In most cases, board members have no formal training as fundraisers. They may have the business and interpersonal skills necessary to ask for a significant gift – but have no practical experience in that realm.

Fundraising staff can struggle with making an ask, too – particularly for a planned gift. A new planned giving fundraiser visited with me over coffee earlier this year. She described meeting with the same donors and prospects several times, getting to know them and discovering their interests and passions, thanking them for their past support – but struggling to make the pivot in the conversation to ask for a planned gift. She asked me “How do you ask someone to consider their own demise – and ask whether they’ve included our organization in their estate plans?” It can be uncomfortable when you look at it that way.

But there are other ways to approach the conversation. Storytelling provides a different perspective. People are more attentive, more responsive, and more generous when they are engaged in a good story. In the noisy world in which we live – with constant news, updates, mail, video, social media, and more – the most effective way to communicate and influence is with stories.

Nonprofit organizations have amazing stories to share — stories of perseverance, fortitude, and generosity. Stories give nonprofits a way to stand out in a world that gets noisier every day, where people are looking for ways to find meaning and connection. Storytelling can play an important role is helping reluctant board members and volunteers (and newer nonprofit staff) to raise funds for your organization.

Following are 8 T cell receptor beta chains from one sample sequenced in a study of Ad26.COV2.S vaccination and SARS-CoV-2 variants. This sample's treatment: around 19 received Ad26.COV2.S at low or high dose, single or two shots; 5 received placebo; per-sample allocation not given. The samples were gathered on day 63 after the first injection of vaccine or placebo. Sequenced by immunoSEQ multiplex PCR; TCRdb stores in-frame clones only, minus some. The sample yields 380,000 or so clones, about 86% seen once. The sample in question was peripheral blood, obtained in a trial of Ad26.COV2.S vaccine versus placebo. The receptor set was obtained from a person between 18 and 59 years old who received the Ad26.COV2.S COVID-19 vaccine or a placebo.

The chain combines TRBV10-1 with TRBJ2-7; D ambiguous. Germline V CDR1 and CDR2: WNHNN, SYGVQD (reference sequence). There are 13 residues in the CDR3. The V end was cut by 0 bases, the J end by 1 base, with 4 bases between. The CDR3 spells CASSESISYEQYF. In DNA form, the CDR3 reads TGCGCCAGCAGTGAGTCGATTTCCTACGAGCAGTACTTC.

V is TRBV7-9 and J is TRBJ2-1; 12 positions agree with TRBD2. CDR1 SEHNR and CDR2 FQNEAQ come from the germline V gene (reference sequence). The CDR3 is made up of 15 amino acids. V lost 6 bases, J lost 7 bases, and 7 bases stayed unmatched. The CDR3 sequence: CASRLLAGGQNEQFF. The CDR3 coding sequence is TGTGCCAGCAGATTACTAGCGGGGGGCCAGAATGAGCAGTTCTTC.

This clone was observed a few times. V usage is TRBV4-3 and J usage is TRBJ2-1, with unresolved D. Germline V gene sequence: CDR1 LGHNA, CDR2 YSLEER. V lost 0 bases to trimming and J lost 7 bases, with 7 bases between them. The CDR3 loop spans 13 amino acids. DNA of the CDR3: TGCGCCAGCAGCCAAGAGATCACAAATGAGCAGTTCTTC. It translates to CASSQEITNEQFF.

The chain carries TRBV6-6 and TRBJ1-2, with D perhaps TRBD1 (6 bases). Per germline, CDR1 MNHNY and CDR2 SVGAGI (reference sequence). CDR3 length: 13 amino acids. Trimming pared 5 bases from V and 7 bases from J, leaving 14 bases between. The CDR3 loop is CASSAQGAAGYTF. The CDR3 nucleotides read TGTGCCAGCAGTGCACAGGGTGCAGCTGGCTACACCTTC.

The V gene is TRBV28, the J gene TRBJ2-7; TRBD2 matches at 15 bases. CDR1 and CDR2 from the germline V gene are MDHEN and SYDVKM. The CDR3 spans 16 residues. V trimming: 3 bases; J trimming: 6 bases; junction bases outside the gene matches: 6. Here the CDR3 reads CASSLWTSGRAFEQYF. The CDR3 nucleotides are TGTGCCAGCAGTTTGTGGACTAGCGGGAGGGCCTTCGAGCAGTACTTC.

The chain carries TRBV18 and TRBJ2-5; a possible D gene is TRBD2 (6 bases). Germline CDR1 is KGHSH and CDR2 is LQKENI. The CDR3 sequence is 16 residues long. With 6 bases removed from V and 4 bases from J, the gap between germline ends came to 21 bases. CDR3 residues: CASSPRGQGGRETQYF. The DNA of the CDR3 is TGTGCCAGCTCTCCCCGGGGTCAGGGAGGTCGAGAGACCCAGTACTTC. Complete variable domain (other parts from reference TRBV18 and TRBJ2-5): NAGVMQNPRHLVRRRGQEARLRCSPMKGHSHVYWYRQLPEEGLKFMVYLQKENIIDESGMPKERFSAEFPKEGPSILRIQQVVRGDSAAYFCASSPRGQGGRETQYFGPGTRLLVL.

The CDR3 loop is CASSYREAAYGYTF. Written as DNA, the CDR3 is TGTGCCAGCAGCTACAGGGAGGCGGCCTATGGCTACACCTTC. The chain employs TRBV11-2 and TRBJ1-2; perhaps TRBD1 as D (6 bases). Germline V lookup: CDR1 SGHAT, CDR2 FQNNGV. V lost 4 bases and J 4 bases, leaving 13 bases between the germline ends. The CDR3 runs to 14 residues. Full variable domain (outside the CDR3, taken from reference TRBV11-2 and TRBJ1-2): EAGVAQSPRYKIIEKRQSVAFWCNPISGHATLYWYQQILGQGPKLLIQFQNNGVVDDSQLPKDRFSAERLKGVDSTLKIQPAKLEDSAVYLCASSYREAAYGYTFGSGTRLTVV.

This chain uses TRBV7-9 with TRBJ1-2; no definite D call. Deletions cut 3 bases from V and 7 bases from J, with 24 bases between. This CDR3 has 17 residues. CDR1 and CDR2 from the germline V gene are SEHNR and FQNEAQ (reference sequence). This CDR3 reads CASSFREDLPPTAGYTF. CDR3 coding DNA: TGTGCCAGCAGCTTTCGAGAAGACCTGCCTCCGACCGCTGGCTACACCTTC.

The key is to train staff and volunteers about what makes a good story and to encourage them to share those good stories. There is no single recipe or “right way” to share a story. But data and statistics won’t do it – and it’s easy to fall into the trap of reporting and providing information instead of storytelling.

Good stories will capture attention and trigger emotion. Really great stories engage donors and raise more money. It may be counterintuitive, but the best stories are not about the great achievements of your organization. The best stories are about your donors and about impact. Those stories are authentic, clear, and engaging. It takes practice to get it right.

Who better than your board and your volunteers to share the story of where the organization is now, where it will be, and just how you are going to get there? Board members and volunteers are (or should be) aware of the obstacles the organization has faced and the challenges that lie ahead. These obstacles and challenges present opportunities for donors. By sharing stories, you can match the right donors with the right opportunities – and effectively make that pivot to asking for the gift. The right story will provide a donor with an opportunity to be the hero – to get more involved, make a bigger gift, and share in the success of your organization.

If someone asked about your organization’s obstacles and challenges at an event, in a meeting, or in a conversation with a donor, would your board members and volunteers be ready with a good story?

Is your board prepared and equipped with the right tools to share great stories? You might find out with a storytelling exercise. Pose the following two questions to your board members:

  • What prompted you to initially get involved with our organization?
  • What is it that has kept you involved?

If your board members and volunteers aren’t prepared to answer those questions with an engaging story, you might want to consider storytelling training for your next board meeting, training or retreat!

 

That’s what Lynn Malzone Ierardi and Michael Rosen say… What do you say?